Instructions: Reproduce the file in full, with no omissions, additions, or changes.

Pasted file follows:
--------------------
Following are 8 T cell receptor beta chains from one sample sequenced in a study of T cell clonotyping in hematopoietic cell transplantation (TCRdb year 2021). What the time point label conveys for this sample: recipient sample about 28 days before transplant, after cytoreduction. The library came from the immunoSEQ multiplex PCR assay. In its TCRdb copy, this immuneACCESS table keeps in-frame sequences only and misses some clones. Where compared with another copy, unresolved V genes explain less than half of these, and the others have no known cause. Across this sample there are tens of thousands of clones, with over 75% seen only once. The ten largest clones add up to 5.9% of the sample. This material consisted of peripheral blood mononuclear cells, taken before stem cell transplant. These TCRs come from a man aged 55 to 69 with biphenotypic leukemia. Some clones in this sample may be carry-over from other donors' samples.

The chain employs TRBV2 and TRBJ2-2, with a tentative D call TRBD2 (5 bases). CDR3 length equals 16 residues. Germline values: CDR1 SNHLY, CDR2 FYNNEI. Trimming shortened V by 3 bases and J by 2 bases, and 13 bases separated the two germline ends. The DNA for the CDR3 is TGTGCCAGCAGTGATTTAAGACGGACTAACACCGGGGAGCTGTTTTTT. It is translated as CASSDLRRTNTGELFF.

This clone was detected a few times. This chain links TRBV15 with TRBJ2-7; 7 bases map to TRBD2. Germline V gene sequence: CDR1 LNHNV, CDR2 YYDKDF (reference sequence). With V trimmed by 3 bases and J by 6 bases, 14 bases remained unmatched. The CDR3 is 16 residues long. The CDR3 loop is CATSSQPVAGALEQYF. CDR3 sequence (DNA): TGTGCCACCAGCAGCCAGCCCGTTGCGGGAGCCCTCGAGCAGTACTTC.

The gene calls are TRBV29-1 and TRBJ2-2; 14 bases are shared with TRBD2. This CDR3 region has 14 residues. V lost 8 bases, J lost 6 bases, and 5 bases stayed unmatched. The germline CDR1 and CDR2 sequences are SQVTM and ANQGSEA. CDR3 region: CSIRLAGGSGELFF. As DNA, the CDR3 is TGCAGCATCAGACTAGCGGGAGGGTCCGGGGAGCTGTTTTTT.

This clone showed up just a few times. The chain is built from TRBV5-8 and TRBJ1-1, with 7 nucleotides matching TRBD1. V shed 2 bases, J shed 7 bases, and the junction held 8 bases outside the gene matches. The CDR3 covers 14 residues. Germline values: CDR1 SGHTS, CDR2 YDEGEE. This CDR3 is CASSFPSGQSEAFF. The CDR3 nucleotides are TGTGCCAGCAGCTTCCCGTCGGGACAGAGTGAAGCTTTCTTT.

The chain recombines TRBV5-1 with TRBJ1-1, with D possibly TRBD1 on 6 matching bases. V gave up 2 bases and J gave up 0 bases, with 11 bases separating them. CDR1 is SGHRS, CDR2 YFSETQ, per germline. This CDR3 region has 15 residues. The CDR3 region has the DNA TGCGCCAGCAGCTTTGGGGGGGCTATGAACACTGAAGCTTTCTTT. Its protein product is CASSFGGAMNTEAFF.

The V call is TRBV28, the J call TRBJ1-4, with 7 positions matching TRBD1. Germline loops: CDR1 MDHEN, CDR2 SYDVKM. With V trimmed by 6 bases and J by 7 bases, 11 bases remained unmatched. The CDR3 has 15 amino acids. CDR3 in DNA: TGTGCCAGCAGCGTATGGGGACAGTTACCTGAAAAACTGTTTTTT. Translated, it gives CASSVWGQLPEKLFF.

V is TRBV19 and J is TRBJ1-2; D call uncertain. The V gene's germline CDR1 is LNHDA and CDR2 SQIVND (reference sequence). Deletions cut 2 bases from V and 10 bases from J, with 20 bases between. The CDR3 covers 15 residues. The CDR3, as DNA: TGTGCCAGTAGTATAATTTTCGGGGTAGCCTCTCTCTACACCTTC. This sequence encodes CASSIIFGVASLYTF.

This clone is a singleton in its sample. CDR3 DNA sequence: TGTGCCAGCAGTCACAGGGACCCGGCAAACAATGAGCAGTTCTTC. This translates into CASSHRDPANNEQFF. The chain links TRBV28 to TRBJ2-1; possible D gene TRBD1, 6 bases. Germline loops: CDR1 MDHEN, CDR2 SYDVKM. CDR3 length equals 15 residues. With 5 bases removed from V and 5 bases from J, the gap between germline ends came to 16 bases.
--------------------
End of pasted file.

Following are 8 T cell receptor beta chains from one sample sequenced in a study of T cell clonotyping in hematopoietic cell transplantation (TCRdb year 2021). What the time point label conveys for this sample: recipient sample about 28 days before transplant, after cytoreduction. The library came from the immunoSEQ multiplex PCR assay. In its TCRdb copy, this immuneACCESS table keeps in-frame sequences only and misses some clones. Where compared with another copy, unresolved V genes explain less than half of these, and the others have no known cause. Across this sample there are tens of thousands of clones, with over 75% seen only once. The ten largest clones add up to 5.9% of the sample. This material consisted of peripheral blood mononuclear cells, taken before stem cell transplant. These TCRs come from a man aged 55 to 69 with biphenotypic leukemia. Some clones in this sample may be carry-over from other donors' samples.

The chain employs TRBV2 and TRBJ2-2, with a tentative D call TRBD2 (5 bases). CDR3 length equals 16 residues. Germline values: CDR1 SNHLY, CDR2 FYNNEI. Trimming shortened V by 3 bases and J by 2 bases, and 13 bases separated the two germline ends. The DNA for the CDR3 is TGTGCCAGCAGTGATTTAAGACGGACTAACACCGGGGAGCTGTTTTTT. It is translated as CASSDLRRTNTGELFF.

This clone was detected a few times. This chain links TRBV15 with TRBJ2-7; 7 bases map to TRBD2. Germline V gene sequence: CDR1 LNHNV, CDR2 YYDKDF (reference sequence). With V trimmed by 3 bases and J by 6 bases, 14 bases remained unmatched. The CDR3 is 16 residues long. The CDR3 loop is CATSSQPVAGALEQYF. CDR3 sequence (DNA): TGTGCCACCAGCAGCCAGCCCGTTGCGGGAGCCCTCGAGCAGTACTTC.

The gene calls are TRBV29-1 and TRBJ2-2; 14 bases are shared with TRBD2. This CDR3 region has 14 residues. V lost 8 bases, J lost 6 bases, and 5 bases stayed unmatched. The germline CDR1 and CDR2 sequences are SQVTM and ANQGSEA. CDR3 region: CSIRLAGGSGELFF. As DNA, the CDR3 is TGCAGCATCAGACTAGCGGGAGGGTCCGGGGAGCTGTTTTTT.

This clone showed up just a few times. The chain is built from TRBV5-8 and TRBJ1-1, with 7 nucleotides matching TRBD1. V shed 2 bases, J shed 7 bases, and the junction held 8 bases outside the gene matches. The CDR3 covers 14 residues. Germline values: CDR1 SGHTS, CDR2 YDEGEE. This CDR3 is CASSFPSGQSEAFF. The CDR3 nucleotides are TGTGCCAGCAGCTTCCCGTCGGGACAGAGTGAAGCTTTCTTT.

The chain recombines TRBV5-1 with TRBJ1-1, with D possibly TRBD1 on 6 matching bases. V gave up 2 bases and J gave up 0 bases, with 11 bases separating them. CDR1 is SGHRS, CDR2 YFSETQ, per germline. This CDR3 region has 15 residues. The CDR3 region has the DNA TGCGCCAGCAGCTTTGGGGGGGCTATGAACACTGAAGCTTTCTTT. Its protein product is CASSFGGAMNTEAFF.

The V call is TRBV28, the J call TRBJ1-4, with 7 positions matching TRBD1. Germline loops: CDR1 MDHEN, CDR2 SYDVKM. With V trimmed by 6 bases and J by 7 bases, 11 bases remained unmatched. The CDR3 has 15 amino acids. CDR3 in DNA: TGTGCCAGCAGCGTATGGGGACAGTTACCTGAAAAACTGTTTTTT. Translated, it gives CASSVWGQLPEKLFF.

V is TRBV19 and J is TRBJ1-2; D call uncertain. The V gene's germline CDR1 is LNHDA and CDR2 SQIVND (reference sequence). Deletions cut 2 bases from V and 10 bases from J, with 20 bases between. The CDR3 covers 15 residues. The CDR3, as DNA: TGTGCCAGTAGTATAATTTTCGGGGTAGCCTCTCTCTACACCTTC. This sequence encodes CASSIIFGVASLYTF.

This clone is a singleton in its sample. CDR3 DNA sequence: TGTGCCAGCAGTCACAGGGACCCGGCAAACAATGAGCAGTTCTTC. This translates into CASSHRDPANNEQFF. The chain links TRBV28 to TRBJ2-1; possible D gene TRBD1, 6 bases. Germline loops: CDR1 MDHEN, CDR2 SYDVKM. CDR3 length equals 15 residues. With 5 bases removed from V and 5 bases from J, the gap between germline ends came to 16 bases.